The change of leadership at the helm of the Environment and Public Health Committee (ENVI) of the European Parliament is by far the move with the greatest direct impact on policy that took place during the reshuffle. As EP insiders know, ENVI is one of the committees that deals with the biggest number of legislative / binding decisions. Moreover, the environment-related subjects are also the most disputed files in the EP: a measurement by VoteWatch Europe indicates that it is on environment where the EPP and the S&D vote against each other the most (about half of the time, compared to only 24% overall).
The Chair of the ENVI has agenda setting powers and, in the absence of an agreement between the big groups, her views are decisive, as she can speed up or slow down legislation. ENVI is also the committee where the most attempts to override European Commission’s decisions are made, ie. MEPs try to reject delegated acts, usually when they disagree with the placement on the European market of various substances or pharmaceuticals.
The politics in the ENVI is very complex: the EPP, which is the largest group overall in the EP, is frequently defeated by a liberal-leftist coalition. EPP has so far been on the losing side in 30% of votes on environmental decisions, while the liberals of ALDE lost less than 7% of votes and the S&D lost only 15% (even the far-left GUE-NGL group has won almost as many votes as EPP on environment). This outcome is possible as environment is one of the areas where ALDE sides with the S&D, the Greens/EFA and GUE-NGL, rather than with the EPP. It will be interesting to follow if this pattern of coalition formation will change at all in light of the fresh EPP-ALDE agreement (which put Tajani in the EP President seat).
Therefore, Adina Valean (EPP, Romania), the new Chair of ENVI, will have one of the most difficult jobs in the EP, as she will have to navigate through an array of very different interests and sensitivities and will face an adverse left-liberal majority. This is probably one of the reasons for which the EPP has chosen her for this key post: Valean is an EP veteran, having served as MEP since 2007, often in key positions, most recently as vice-president of the EP and previously as a preeminent Member of the ITRE committee. An assessment made by VoteWatch Europe in September last year, which aimed at identifying the most influential MEPs, had found Valean as being in top 50 (our influence assessments are aimed, among others, at identifying rising politicians and the kingmakers of political decisions in the EP – we will release an updated version of this assessment in the coming weeks).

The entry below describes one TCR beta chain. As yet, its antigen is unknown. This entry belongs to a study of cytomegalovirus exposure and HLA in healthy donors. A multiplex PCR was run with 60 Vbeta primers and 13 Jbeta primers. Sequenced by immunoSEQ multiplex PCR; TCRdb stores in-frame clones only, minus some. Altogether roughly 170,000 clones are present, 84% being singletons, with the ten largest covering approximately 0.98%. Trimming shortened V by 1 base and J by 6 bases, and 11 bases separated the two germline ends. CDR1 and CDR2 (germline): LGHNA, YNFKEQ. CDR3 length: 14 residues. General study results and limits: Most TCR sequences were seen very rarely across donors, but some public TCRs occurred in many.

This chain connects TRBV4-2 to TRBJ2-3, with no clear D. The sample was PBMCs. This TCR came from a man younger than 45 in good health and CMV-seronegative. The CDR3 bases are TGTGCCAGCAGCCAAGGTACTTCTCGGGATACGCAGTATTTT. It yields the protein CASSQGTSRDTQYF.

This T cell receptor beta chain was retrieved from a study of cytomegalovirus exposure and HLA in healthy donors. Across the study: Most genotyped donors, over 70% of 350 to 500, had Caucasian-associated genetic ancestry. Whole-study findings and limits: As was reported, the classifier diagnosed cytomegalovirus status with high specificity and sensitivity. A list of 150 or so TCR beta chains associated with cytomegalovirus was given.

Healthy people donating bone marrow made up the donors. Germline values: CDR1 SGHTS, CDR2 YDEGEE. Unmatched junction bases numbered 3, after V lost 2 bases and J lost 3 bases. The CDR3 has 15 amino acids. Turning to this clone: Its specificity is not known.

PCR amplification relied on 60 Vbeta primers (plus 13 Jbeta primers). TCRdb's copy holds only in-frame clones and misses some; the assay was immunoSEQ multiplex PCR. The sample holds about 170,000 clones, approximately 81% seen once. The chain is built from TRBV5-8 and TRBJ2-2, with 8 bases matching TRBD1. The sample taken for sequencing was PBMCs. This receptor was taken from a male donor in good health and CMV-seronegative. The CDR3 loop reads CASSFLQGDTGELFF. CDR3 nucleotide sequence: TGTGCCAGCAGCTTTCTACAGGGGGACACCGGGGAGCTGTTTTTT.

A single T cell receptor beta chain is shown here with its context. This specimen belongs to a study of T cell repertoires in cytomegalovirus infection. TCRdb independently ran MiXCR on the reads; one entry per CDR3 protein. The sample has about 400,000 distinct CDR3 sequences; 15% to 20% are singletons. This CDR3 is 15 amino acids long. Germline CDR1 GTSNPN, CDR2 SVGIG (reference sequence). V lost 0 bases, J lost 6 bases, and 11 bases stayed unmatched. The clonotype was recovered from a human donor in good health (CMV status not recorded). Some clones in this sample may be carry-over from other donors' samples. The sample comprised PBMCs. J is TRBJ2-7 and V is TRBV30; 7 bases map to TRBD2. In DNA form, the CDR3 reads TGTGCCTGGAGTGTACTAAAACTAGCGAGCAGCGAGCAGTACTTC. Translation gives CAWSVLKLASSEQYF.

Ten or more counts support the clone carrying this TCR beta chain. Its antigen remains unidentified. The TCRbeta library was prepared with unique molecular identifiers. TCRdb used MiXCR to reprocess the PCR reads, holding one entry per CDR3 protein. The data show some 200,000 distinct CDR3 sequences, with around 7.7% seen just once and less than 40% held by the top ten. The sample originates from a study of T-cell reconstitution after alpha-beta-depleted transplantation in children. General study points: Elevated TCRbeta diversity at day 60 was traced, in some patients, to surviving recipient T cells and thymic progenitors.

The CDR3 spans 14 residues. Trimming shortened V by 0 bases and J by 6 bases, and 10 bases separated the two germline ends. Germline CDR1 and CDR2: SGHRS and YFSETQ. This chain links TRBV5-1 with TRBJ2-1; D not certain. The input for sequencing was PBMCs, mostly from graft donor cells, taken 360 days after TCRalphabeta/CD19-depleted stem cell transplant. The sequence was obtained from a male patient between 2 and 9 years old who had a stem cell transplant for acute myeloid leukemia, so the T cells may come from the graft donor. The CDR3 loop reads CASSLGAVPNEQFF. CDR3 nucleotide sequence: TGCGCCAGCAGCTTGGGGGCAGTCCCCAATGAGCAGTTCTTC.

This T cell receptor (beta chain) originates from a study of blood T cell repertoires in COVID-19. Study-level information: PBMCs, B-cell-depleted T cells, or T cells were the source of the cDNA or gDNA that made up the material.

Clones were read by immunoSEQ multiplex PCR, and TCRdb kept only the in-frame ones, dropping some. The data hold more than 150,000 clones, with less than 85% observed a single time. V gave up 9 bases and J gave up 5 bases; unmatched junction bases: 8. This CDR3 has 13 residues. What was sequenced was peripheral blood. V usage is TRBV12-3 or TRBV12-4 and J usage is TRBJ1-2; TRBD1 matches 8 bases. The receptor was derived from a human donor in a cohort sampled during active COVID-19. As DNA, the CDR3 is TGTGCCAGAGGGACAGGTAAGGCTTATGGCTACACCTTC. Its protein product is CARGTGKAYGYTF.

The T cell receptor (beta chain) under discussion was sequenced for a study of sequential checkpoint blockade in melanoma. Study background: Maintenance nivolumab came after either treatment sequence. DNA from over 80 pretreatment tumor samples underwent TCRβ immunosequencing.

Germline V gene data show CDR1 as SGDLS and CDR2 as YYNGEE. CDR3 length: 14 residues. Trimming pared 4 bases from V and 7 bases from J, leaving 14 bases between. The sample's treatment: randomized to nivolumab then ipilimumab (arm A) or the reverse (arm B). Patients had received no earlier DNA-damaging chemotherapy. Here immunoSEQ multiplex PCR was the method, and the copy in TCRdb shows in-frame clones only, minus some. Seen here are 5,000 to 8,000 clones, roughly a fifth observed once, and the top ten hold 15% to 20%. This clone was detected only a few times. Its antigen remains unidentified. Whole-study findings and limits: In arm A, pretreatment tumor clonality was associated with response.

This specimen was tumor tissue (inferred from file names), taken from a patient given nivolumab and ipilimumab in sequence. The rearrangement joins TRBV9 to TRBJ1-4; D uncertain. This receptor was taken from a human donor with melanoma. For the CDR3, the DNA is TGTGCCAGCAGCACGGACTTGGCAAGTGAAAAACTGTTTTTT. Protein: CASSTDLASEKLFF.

Notably, Valean and her national party, the National Liberal Party, switched from ALDE to the EPP after the 2014 European elections, feeling that the EPP represented better their economy-driven policy agenda. A quick look at her votes on key decisions made in the European Parliament in the past years confirms that her views match those of the core EPP parties, even more so than those of the former ENVI Chair Giovanni La Via.
Compared to La Via, Adina Valean is more economically liberal: she favors trade agreements in general (including TTIP, CETA), but also with South African countries (towards which La Via is more reticent). She is less prone to add red tape on businesses through measures such as additional labelling or through the introduction of special taxes for imports of steel from third countries. Among others, Valean is a supporter of gradual CO2 emissions’ reductions, in line with the general EPP position, which places her on a collision course with the left-wing majority in ENVI which is asking for a substantial revision of the current targets. However, Valean, just as La Via and the EPP as a whole, supports the implementation of the Paris Agreement on Climate and a more cautionary approach on areas such as animal welfare.
The infographic below shows a few examples of positions taken through actual votes cast on EP decisions (not mere statements) by Adina Valean, compared to her predecessor, Giovanni La Via, and the EPP group as a whole (whose position was determined by the votes of the majority of its Members).
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